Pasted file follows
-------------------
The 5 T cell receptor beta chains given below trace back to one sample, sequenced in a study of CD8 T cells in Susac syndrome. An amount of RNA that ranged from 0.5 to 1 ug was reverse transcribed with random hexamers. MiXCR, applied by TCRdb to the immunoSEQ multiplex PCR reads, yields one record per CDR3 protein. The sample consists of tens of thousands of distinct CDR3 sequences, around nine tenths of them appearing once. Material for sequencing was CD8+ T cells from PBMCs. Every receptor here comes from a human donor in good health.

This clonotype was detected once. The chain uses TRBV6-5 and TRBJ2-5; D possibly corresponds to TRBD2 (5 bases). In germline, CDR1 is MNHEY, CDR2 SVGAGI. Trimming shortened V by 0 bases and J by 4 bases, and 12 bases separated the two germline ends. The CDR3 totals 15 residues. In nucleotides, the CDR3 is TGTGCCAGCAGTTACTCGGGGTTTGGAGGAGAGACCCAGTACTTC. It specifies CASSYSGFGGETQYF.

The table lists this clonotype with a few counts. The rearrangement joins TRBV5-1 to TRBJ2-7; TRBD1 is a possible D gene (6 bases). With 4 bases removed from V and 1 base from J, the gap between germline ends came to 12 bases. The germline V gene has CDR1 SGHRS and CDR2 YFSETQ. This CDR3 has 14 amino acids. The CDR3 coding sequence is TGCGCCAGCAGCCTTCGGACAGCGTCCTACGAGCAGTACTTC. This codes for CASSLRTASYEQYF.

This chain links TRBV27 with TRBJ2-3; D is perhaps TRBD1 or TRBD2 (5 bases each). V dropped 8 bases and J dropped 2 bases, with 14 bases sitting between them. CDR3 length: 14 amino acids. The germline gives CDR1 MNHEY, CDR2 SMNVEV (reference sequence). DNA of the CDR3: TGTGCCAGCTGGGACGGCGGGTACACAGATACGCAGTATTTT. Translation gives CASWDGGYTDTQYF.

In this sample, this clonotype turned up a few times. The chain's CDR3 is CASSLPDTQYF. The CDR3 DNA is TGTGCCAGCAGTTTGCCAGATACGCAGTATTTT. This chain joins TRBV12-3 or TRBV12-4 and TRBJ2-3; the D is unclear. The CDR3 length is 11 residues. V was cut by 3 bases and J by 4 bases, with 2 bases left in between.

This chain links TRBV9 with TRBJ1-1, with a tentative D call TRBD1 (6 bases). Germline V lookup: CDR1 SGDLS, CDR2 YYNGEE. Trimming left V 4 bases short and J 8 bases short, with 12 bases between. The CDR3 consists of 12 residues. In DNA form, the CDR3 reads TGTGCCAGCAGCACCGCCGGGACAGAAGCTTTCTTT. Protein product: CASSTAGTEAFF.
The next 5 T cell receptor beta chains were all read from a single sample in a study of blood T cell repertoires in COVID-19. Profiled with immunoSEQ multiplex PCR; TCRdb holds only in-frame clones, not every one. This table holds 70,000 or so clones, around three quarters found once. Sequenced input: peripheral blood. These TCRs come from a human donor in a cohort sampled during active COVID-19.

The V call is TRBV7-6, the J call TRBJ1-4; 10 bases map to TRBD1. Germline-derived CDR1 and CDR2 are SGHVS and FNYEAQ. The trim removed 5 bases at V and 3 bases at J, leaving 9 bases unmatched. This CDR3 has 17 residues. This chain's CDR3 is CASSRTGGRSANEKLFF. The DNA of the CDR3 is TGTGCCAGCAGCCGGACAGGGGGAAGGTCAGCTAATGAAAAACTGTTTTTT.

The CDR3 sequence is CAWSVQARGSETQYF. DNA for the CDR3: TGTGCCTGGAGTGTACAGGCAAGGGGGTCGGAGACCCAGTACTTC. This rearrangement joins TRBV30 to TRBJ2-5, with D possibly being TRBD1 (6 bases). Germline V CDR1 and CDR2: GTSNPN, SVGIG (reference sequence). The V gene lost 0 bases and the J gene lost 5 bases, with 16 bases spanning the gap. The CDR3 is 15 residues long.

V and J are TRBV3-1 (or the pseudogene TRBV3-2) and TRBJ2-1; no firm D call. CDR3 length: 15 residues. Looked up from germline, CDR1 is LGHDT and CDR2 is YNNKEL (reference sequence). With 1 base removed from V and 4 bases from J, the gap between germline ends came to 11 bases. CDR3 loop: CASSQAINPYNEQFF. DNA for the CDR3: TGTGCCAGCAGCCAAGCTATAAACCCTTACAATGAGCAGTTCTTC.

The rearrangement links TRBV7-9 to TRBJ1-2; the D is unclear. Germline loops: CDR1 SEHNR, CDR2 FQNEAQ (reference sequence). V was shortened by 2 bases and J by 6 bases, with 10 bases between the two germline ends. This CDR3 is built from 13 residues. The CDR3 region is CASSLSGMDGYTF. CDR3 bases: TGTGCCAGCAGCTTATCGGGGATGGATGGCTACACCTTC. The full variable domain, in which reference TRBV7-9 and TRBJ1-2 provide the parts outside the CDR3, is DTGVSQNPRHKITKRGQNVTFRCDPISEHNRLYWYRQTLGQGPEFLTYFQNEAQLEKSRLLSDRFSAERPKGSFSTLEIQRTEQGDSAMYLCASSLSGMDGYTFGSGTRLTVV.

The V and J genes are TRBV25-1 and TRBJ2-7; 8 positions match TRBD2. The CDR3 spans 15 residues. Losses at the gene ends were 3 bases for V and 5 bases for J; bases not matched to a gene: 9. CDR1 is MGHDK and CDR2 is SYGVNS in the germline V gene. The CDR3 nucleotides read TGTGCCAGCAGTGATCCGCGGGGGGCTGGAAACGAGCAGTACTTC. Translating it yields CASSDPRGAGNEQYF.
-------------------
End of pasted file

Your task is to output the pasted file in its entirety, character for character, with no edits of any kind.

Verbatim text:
The 5 T cell receptor beta chains given below trace back to one sample, sequenced in a study of CD8 T cells in Susac syndrome. An amount of RNA that ranged from 0.5 to 1 ug was reverse transcribed with random hexamers. MiXCR, applied by TCRdb to the immunoSEQ multiplex PCR reads, yields one record per CDR3 protein. The sample consists of tens of thousands of distinct CDR3 sequences, around nine tenths of them appearing once. Material for sequencing was CD8+ T cells from PBMCs. Every receptor here comes from a human donor in good health.

This clonotype was detected once. The chain uses TRBV6-5 and TRBJ2-5; D possibly corresponds to TRBD2 (5 bases). In germline, CDR1 is MNHEY, CDR2 SVGAGI. Trimming shortened V by 0 bases and J by 4 bases, and 12 bases separated the two germline ends. The CDR3 totals 15 residues. In nucleotides, the CDR3 is TGTGCCAGCAGTTACTCGGGGTTTGGAGGAGAGACCCAGTACTTC. It specifies CASSYSGFGGETQYF.

The table lists this clonotype with a few counts. The rearrangement joins TRBV5-1 to TRBJ2-7; TRBD1 is a possible D gene (6 bases). With 4 bases removed from V and 1 base from J, the gap between germline ends came to 12 bases. The germline V gene has CDR1 SGHRS and CDR2 YFSETQ. This CDR3 has 14 amino acids. The CDR3 coding sequence is TGCGCCAGCAGCCTTCGGACAGCGTCCTACGAGCAGTACTTC. This codes for CASSLRTASYEQYF.

This chain links TRBV27 with TRBJ2-3; D is perhaps TRBD1 or TRBD2 (5 bases each). V dropped 8 bases and J dropped 2 bases, with 14 bases sitting between them. CDR3 length: 14 amino acids. The germline gives CDR1 MNHEY, CDR2 SMNVEV (reference sequence). DNA of the CDR3: TGTGCCAGCTGGGACGGCGGGTACACAGATACGCAGTATTTT. Translation gives CASWDGGYTDTQYF.

In this sample, this clonotype turned up a few times. The chain's CDR3 is CASSLPDTQYF. The CDR3 DNA is TGTGCCAGCAGTTTGCCAGATACGCAGTATTTT. This chain joins TRBV12-3 or TRBV12-4 and TRBJ2-3; the D is unclear. The CDR3 length is 11 residues. V was cut by 3 bases and J by 4 bases, with 2 bases left in between.

This chain links TRBV9 with TRBJ1-1, with a tentative D call TRBD1 (6 bases). Germline V lookup: CDR1 SGDLS, CDR2 YYNGEE. Trimming left V 4 bases short and J 8 bases short, with 12 bases between. The CDR3 consists of 12 residues. In DNA form, the CDR3 reads TGTGCCAGCAGCACCGCCGGGACAGAAGCTTTCTTT. Protein product: CASSTAGTEAFF.
The next 5 T cell receptor beta chains were all read from a single sample in a study of blood T cell repertoires in COVID-19. Profiled with immunoSEQ multiplex PCR; TCRdb holds only in-frame clones, not every one. This table holds 70,000 or so clones, around three quarters found once. Sequenced input: peripheral blood. These TCRs come from a human donor in a cohort sampled during active COVID-19.

The V call is TRBV7-6, the J call TRBJ1-4; 10 bases map to TRBD1. Germline-derived CDR1 and CDR2 are SGHVS and FNYEAQ. The trim removed 5 bases at V and 3 bases at J, leaving 9 bases unmatched. This CDR3 has 17 residues. This chain's CDR3 is CASSRTGGRSANEKLFF. The DNA of the CDR3 is TGTGCCAGCAGCCGGACAGGGGGAAGGTCAGCTAATGAAAAACTGTTTTTT.

The CDR3 sequence is CAWSVQARGSETQYF. DNA for the CDR3: TGTGCCTGGAGTGTACAGGCAAGGGGGTCGGAGACCCAGTACTTC. This rearrangement joins TRBV30 to TRBJ2-5, with D possibly being TRBD1 (6 bases). Germline V CDR1 and CDR2: GTSNPN, SVGIG (reference sequence). The V gene lost 0 bases and the J gene lost 5 bases, with 16 bases spanning the gap. The CDR3 is 15 residues long.

V and J are TRBV3-1 (or the pseudogene TRBV3-2) and TRBJ2-1; no firm D call. CDR3 length: 15 residues. Looked up from germline, CDR1 is LGHDT and CDR2 is YNNKEL (reference sequence). With 1 base removed from V and 4 bases from J, the gap between germline ends came to 11 bases. CDR3 loop: CASSQAINPYNEQFF. DNA for the CDR3: TGTGCCAGCAGCCAAGCTATAAACCCTTACAATGAGCAGTTCTTC.

The rearrangement links TRBV7-9 to TRBJ1-2; the D is unclear. Germline loops: CDR1 SEHNR, CDR2 FQNEAQ (reference sequence). V was shortened by 2 bases and J by 6 bases, with 10 bases between the two germline ends. This CDR3 is built from 13 residues. The CDR3 region is CASSLSGMDGYTF. CDR3 bases: TGTGCCAGCAGCTTATCGGGGATGGATGGCTACACCTTC. The full variable domain, in which reference TRBV7-9 and TRBJ1-2 provide the parts outside the CDR3, is DTGVSQNPRHKITKRGQNVTFRCDPISEHNRLYWYRQTLGQGPEFLTYFQNEAQLEKSRLLSDRFSAERPKGSFSTLEIQRTEQGDSAMYLCASSLSGMDGYTFGSGTRLTVV.

The V and J genes are TRBV25-1 and TRBJ2-7; 8 positions match TRBD2. The CDR3 spans 15 residues. Losses at the gene ends were 3 bases for V and 5 bases for J; bases not matched to a gene: 9. CDR1 is MGHDK and CDR2 is SYGVNS in the germline V gene. The CDR3 nucleotides read TGTGCCAGCAGTGATCCGCGGGGGGCTGGAAACGAGCAGTACTTC. Translating it yields CASSDPRGAGNEQYF.